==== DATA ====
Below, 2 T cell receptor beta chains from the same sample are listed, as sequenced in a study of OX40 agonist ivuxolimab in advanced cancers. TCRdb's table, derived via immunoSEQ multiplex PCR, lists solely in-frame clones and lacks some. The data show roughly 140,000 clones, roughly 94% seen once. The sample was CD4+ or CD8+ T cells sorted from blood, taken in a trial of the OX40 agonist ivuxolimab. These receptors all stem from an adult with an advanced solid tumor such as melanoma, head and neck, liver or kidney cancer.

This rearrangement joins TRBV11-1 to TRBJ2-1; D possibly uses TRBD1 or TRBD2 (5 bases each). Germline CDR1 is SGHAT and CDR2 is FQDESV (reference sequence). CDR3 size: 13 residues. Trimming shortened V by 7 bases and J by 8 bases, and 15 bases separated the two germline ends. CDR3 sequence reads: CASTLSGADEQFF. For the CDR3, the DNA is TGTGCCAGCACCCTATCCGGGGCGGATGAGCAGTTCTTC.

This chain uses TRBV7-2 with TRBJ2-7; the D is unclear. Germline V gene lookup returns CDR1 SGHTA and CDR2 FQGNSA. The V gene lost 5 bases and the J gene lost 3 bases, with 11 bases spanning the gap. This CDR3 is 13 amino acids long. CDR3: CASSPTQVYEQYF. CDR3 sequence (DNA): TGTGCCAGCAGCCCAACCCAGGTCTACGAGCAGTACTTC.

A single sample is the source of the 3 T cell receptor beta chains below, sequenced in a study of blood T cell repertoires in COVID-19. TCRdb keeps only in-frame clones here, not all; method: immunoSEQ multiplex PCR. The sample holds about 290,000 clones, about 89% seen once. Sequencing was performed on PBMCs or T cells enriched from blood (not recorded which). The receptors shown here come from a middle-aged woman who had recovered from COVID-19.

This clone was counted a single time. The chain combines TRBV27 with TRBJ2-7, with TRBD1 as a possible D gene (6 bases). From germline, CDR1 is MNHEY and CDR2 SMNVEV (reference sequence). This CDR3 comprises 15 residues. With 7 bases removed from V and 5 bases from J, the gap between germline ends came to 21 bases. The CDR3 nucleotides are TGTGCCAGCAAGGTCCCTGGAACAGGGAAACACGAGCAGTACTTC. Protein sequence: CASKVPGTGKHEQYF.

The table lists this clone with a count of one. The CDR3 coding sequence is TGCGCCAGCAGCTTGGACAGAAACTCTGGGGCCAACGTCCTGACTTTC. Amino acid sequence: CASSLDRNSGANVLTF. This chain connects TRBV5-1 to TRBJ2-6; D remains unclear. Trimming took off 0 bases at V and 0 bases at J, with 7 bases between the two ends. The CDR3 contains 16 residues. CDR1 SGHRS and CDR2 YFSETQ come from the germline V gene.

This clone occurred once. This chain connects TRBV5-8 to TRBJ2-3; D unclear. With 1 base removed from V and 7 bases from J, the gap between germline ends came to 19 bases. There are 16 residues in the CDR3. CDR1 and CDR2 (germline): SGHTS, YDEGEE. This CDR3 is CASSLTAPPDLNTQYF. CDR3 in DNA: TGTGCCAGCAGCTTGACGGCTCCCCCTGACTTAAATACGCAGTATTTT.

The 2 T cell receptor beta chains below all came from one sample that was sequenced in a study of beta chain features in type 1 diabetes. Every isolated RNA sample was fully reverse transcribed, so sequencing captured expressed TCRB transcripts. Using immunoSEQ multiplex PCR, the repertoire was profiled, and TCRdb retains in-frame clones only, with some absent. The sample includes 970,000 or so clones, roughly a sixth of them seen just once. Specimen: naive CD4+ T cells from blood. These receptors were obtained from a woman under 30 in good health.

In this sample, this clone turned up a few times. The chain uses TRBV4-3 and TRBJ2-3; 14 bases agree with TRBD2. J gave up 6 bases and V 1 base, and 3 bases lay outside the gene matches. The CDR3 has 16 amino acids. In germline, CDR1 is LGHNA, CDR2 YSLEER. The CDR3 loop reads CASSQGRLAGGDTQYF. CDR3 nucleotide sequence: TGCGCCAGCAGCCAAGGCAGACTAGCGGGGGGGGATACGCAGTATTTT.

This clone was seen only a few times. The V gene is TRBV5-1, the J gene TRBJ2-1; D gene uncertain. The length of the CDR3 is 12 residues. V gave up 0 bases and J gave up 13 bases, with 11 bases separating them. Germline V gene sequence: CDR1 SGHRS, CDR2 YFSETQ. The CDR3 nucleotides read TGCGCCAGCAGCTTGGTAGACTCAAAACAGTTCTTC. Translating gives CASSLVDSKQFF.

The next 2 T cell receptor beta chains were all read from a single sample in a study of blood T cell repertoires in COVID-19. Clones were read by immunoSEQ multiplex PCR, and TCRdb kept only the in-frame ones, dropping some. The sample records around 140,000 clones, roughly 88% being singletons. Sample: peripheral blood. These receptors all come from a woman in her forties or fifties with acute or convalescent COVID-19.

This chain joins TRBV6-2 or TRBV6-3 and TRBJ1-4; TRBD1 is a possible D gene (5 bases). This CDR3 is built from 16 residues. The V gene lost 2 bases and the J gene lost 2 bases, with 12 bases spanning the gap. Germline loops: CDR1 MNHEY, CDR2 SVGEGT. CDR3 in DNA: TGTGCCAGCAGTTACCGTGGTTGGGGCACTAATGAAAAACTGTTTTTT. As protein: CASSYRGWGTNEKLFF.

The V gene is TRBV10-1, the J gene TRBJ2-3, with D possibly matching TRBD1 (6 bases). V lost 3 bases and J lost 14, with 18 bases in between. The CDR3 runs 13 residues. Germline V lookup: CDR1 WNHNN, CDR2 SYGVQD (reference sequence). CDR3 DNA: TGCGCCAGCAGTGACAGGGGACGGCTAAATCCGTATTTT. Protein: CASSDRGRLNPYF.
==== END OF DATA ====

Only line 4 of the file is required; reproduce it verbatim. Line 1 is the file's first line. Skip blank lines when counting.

A single sample is the source of the 3 T cell receptor beta chains below, sequenced in a study of blood T cell repertoires in COVID-19. TCRdb keeps only in-frame clones here, not all; method: immunoSEQ multiplex PCR. The sample holds about 290,000 clones, about 89% seen once. Sequencing was performed on PBMCs or T cells enriched from blood (not recorded which). The receptors shown here come from a middle-aged woman who had recovered from COVID-19.